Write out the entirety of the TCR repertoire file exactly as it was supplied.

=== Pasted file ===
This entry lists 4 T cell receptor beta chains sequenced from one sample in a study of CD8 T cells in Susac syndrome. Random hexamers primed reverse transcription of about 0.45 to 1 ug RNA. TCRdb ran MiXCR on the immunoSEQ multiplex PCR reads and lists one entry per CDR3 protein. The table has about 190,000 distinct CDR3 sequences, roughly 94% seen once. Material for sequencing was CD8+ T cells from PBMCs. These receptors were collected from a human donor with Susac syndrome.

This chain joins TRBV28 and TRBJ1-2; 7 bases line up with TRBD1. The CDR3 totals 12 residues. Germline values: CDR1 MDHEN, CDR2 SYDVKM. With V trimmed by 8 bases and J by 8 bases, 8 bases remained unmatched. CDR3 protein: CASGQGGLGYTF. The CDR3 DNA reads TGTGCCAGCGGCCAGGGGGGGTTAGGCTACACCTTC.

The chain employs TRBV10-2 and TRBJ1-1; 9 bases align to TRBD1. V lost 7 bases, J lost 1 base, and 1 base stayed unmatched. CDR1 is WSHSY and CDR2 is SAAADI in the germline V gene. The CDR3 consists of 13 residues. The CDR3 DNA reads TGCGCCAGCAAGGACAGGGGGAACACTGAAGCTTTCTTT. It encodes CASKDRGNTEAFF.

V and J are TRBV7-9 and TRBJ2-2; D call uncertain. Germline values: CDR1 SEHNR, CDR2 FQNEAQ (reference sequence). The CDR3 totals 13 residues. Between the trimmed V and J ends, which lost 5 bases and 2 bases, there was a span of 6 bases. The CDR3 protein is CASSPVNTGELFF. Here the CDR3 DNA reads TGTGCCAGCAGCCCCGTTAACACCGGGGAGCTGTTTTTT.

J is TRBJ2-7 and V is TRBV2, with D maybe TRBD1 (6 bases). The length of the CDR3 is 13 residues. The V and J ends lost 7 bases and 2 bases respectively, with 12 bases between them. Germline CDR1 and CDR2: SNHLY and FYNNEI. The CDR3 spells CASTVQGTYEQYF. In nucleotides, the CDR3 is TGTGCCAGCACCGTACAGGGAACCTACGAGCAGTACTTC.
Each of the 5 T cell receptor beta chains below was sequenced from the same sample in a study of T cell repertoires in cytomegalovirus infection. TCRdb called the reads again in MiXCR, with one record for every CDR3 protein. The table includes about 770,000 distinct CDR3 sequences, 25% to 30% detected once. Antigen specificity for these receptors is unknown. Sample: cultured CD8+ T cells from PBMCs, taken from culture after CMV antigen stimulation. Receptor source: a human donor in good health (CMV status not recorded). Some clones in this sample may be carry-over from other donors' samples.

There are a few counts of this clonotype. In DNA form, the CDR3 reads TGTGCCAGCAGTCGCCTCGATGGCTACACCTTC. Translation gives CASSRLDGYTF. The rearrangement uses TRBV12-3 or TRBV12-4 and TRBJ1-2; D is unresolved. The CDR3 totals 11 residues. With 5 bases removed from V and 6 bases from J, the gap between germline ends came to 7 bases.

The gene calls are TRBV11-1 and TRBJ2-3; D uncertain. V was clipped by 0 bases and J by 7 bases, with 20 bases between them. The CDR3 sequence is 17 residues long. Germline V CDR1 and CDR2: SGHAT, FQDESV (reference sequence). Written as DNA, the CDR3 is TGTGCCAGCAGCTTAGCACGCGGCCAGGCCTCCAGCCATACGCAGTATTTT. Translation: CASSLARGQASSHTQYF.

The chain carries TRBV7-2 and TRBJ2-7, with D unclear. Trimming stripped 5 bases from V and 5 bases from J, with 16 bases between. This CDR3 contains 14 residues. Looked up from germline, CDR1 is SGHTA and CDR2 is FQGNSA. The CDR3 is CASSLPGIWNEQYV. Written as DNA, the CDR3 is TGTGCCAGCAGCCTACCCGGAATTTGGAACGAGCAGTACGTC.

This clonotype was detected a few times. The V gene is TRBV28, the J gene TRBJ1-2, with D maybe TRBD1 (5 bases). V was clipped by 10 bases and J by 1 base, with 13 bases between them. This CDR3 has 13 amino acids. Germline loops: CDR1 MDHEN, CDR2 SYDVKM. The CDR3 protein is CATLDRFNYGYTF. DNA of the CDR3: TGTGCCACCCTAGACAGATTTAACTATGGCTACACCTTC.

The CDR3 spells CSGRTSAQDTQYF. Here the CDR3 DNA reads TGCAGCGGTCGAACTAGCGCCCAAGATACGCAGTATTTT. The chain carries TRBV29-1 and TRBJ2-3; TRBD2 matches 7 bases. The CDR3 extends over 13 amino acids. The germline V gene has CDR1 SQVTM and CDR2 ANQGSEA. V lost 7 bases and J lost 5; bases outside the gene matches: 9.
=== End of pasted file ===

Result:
This entry lists 4 T cell receptor beta chains sequenced from one sample in a study of CD8 T cells in Susac syndrome. Random hexamers primed reverse transcription of about 0.45 to 1 ug RNA. TCRdb ran MiXCR on the immunoSEQ multiplex PCR reads and lists one entry per CDR3 protein. The table has about 190,000 distinct CDR3 sequences, roughly 94% seen once. Material for sequencing was CD8+ T cells from PBMCs. These receptors were collected from a human donor with Susac syndrome.

This chain joins TRBV28 and TRBJ1-2; 7 bases line up with TRBD1. The CDR3 totals 12 residues. Germline values: CDR1 MDHEN, CDR2 SYDVKM. With V trimmed by 8 bases and J by 8 bases, 8 bases remained unmatched. CDR3 protein: CASGQGGLGYTF. The CDR3 DNA reads TGTGCCAGCGGCCAGGGGGGGTTAGGCTACACCTTC.

The chain employs TRBV10-2 and TRBJ1-1; 9 bases align to TRBD1. V lost 7 bases, J lost 1 base, and 1 base stayed unmatched. CDR1 is WSHSY and CDR2 is SAAADI in the germline V gene. The CDR3 consists of 13 residues. The CDR3 DNA reads TGCGCCAGCAAGGACAGGGGGAACACTGAAGCTTTCTTT. It encodes CASKDRGNTEAFF.

V and J are TRBV7-9 and TRBJ2-2; D call uncertain. Germline values: CDR1 SEHNR, CDR2 FQNEAQ (reference sequence). The CDR3 totals 13 residues. Between the trimmed V and J ends, which lost 5 bases and 2 bases, there was a span of 6 bases. The CDR3 protein is CASSPVNTGELFF. Here the CDR3 DNA reads TGTGCCAGCAGCCCCGTTAACACCGGGGAGCTGTTTTTT.

J is TRBJ2-7 and V is TRBV2, with D maybe TRBD1 (6 bases). The length of the CDR3 is 13 residues. The V and J ends lost 7 bases and 2 bases respectively, with 12 bases between them. Germline CDR1 and CDR2: SNHLY and FYNNEI. The CDR3 spells CASTVQGTYEQYF. In nucleotides, the CDR3 is TGTGCCAGCACCGTACAGGGAACCTACGAGCAGTACTTC.
Each of the 5 T cell receptor beta chains below was sequenced from the same sample in a study of T cell repertoires in cytomegalovirus infection. TCRdb called the reads again in MiXCR, with one record for every CDR3 protein. The table includes about 770,000 distinct CDR3 sequences, 25% to 30% detected once. Antigen specificity for these receptors is unknown. Sample: cultured CD8+ T cells from PBMCs, taken from culture after CMV antigen stimulation. Receptor source: a human donor in good health (CMV status not recorded). Some clones in this sample may be carry-over from other donors' samples.

There are a few counts of this clonotype. In DNA form, the CDR3 reads TGTGCCAGCAGTCGCCTCGATGGCTACACCTTC. Translation gives CASSRLDGYTF. The rearrangement uses TRBV12-3 or TRBV12-4 and TRBJ1-2; D is unresolved. The CDR3 totals 11 residues. With 5 bases removed from V and 6 bases from J, the gap between germline ends came to 7 bases.

The gene calls are TRBV11-1 and TRBJ2-3; D uncertain. V was clipped by 0 bases and J by 7 bases, with 20 bases between them. The CDR3 sequence is 17 residues long. Germline V CDR1 and CDR2: SGHAT, FQDESV (reference sequence). Written as DNA, the CDR3 is TGTGCCAGCAGCTTAGCACGCGGCCAGGCCTCCAGCCATACGCAGTATTTT. Translation: CASSLARGQASSHTQYF.

The chain carries TRBV7-2 and TRBJ2-7, with D unclear. Trimming stripped 5 bases from V and 5 bases from J, with 16 bases between. This CDR3 contains 14 residues. Looked up from germline, CDR1 is SGHTA and CDR2 is FQGNSA. The CDR3 is CASSLPGIWNEQYV. Written as DNA, the CDR3 is TGTGCCAGCAGCCTACCCGGAATTTGGAACGAGCAGTACGTC.

This clonotype was detected a few times. The V gene is TRBV28, the J gene TRBJ1-2, with D maybe TRBD1 (5 bases). V was clipped by 10 bases and J by 1 base, with 13 bases between them. This CDR3 has 13 amino acids. Germline loops: CDR1 MDHEN, CDR2 SYDVKM. The CDR3 protein is CATLDRFNYGYTF. DNA of the CDR3: TGTGCCACCCTAGACAGATTTAACTATGGCTACACCTTC.

The CDR3 spells CSGRTSAQDTQYF. Here the CDR3 DNA reads TGCAGCGGTCGAACTAGCGCCCAAGATACGCAGTATTTT. The chain carries TRBV29-1 and TRBJ2-3; TRBD2 matches 7 bases. The CDR3 extends over 13 amino acids. The germline V gene has CDR1 SQVTM and CDR2 ANQGSEA. V lost 7 bases and J lost 5; bases outside the gene matches: 9.